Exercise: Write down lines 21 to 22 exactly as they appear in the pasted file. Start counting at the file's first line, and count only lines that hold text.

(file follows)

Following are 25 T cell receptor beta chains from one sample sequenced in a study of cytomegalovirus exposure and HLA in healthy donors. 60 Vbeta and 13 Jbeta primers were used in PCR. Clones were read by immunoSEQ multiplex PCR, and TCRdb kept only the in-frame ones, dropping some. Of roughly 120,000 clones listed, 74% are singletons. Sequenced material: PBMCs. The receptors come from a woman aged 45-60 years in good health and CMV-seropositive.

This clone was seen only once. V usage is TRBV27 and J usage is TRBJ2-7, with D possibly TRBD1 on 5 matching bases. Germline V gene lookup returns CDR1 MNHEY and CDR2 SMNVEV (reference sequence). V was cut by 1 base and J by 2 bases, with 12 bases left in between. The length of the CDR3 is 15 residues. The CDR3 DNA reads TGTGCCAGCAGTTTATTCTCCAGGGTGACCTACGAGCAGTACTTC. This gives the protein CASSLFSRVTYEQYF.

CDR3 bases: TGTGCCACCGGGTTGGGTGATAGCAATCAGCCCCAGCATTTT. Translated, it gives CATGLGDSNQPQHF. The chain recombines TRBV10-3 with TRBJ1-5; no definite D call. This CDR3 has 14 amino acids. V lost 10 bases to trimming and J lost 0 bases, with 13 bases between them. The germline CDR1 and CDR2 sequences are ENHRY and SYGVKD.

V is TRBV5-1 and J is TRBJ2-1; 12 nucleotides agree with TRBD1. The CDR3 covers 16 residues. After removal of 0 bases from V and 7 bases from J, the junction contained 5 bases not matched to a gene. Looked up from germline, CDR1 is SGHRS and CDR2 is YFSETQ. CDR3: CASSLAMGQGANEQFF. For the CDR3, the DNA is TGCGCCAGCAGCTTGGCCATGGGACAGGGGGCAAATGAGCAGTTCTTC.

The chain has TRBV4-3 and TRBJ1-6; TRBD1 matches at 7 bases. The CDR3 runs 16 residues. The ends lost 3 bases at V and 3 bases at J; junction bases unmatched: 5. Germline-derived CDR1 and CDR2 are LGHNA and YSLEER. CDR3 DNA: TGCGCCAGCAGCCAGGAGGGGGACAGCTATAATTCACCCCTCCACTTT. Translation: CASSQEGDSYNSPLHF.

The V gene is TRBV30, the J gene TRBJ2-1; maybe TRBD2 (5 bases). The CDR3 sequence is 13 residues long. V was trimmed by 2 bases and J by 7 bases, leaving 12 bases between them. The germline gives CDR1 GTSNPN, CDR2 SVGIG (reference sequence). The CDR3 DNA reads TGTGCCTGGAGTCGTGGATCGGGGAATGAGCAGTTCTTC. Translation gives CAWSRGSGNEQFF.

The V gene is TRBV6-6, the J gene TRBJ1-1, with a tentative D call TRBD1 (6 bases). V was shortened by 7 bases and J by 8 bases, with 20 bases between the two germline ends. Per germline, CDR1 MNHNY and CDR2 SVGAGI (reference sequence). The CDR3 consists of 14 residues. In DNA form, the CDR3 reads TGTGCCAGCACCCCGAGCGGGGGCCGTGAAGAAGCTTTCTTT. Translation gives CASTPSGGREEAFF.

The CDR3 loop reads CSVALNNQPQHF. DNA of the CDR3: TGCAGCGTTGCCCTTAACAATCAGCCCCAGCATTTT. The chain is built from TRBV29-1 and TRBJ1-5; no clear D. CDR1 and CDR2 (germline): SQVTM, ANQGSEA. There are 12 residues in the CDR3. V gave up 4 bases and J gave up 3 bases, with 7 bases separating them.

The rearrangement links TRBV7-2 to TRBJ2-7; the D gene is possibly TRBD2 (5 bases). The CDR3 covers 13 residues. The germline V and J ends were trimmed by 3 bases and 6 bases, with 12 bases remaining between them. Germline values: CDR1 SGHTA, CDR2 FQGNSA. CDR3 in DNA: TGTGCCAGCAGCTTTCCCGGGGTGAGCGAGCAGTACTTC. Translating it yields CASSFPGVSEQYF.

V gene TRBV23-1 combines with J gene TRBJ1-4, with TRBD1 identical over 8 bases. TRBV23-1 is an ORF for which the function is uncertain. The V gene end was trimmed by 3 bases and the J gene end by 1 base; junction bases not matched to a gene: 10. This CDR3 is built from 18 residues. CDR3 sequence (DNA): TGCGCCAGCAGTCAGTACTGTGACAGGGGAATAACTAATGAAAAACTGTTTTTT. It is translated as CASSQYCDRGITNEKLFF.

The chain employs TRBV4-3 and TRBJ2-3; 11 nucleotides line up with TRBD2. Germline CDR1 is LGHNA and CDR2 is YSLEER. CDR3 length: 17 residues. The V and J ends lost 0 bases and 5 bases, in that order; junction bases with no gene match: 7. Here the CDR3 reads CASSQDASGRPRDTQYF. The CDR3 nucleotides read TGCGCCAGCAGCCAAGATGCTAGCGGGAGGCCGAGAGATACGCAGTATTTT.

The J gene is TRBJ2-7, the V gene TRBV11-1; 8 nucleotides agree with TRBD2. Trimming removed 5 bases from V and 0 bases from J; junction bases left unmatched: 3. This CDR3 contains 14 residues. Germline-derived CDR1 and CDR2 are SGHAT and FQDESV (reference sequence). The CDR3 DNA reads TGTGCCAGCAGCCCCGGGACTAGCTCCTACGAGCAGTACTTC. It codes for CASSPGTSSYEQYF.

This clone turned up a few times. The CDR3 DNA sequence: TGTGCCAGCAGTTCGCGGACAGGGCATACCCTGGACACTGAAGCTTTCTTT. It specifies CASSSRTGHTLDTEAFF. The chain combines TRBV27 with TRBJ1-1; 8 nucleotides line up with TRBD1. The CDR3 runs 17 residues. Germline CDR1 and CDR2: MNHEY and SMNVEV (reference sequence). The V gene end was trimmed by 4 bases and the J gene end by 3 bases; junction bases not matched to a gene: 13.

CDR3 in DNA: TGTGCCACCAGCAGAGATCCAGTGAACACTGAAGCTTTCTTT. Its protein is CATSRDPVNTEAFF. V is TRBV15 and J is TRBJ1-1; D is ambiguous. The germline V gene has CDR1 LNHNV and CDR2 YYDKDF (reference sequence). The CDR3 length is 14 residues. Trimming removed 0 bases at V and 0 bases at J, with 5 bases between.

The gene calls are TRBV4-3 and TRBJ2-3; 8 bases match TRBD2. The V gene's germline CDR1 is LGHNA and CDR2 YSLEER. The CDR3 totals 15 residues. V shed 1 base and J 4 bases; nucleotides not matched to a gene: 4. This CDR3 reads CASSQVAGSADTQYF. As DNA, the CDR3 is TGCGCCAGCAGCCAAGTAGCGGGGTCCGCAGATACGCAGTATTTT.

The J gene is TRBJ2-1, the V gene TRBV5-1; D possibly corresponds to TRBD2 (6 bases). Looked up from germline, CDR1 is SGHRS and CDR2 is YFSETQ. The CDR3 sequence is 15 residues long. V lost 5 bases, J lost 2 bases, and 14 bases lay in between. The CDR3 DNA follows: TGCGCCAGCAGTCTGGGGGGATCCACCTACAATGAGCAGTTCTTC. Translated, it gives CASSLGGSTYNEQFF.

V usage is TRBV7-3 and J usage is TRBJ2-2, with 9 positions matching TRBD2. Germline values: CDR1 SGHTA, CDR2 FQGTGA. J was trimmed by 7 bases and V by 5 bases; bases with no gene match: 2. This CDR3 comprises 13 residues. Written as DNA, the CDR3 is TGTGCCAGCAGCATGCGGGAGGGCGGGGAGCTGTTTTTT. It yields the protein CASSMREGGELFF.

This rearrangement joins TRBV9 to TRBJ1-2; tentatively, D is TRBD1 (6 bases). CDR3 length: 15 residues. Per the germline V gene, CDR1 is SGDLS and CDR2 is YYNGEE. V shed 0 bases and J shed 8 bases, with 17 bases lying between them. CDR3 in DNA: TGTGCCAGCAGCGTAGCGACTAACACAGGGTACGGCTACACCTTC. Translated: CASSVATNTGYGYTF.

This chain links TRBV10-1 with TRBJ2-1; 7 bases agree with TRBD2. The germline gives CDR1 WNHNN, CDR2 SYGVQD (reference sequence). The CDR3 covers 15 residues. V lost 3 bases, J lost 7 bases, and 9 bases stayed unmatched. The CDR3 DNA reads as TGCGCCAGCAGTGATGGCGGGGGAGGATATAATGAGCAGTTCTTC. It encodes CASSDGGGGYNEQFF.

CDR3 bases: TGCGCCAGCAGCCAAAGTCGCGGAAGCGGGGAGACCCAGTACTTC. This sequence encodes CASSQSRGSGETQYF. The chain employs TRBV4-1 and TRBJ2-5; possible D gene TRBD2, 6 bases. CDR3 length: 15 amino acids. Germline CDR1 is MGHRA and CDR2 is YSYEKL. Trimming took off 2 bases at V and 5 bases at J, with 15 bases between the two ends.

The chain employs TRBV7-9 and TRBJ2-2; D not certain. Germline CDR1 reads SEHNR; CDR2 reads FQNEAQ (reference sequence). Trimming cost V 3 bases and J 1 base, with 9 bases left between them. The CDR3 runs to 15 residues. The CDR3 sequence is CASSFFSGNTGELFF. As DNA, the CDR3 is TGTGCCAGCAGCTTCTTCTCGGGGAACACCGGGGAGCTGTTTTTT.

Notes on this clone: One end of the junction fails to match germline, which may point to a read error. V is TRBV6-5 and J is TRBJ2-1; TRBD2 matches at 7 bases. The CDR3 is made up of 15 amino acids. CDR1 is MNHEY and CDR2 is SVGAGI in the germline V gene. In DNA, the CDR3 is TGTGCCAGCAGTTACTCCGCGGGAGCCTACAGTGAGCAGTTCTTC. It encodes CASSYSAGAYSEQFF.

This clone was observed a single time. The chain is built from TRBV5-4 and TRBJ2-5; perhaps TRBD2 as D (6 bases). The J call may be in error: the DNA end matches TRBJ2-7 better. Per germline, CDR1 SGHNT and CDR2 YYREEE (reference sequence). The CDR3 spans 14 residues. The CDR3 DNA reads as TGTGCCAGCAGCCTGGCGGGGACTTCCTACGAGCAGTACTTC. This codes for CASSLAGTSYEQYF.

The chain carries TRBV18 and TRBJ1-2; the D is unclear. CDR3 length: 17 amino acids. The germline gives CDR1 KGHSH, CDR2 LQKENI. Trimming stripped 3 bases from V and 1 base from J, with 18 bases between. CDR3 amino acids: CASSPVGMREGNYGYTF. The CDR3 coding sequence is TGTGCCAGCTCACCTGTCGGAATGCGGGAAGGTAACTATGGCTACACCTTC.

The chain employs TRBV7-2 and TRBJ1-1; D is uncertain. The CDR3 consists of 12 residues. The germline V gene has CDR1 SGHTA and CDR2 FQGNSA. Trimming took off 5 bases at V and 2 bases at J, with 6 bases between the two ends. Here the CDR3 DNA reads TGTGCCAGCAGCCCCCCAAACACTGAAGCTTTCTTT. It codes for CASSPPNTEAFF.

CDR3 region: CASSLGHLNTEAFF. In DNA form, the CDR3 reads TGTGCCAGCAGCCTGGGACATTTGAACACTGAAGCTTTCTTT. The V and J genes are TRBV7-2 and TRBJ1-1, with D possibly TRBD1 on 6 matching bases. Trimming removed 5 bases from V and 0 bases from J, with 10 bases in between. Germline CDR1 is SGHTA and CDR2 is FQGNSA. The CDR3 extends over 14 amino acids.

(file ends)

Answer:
The chain employs TRBV7-9 and TRBJ2-2; D not certain. Germline CDR1 reads SEHNR; CDR2 reads FQNEAQ (reference sequence). Trimming cost V 3 bases and J 1 base, with 9 bases left between them. The CDR3 runs to 15 residues. The CDR3 sequence is CASSFFSGNTGELFF. As DNA, the CDR3 is TGTGCCAGCAGCTTCTTCTCGGGGAACACCGGGGAGCTGTTTTTT.

Notes on this clone: One end of the junction fails to match germline, which may point to a read error. V is TRBV6-5 and J is TRBJ2-1; TRBD2 matches at 7 bases. The CDR3 is made up of 15 amino acids. CDR1 is MNHEY and CDR2 is SVGAGI in the germline V gene. In DNA, the CDR3 is TGTGCCAGCAGTTACTCCGCGGGAGCCTACAGTGAGCAGTTCTTC. It encodes CASSYSAGAYSEQFF.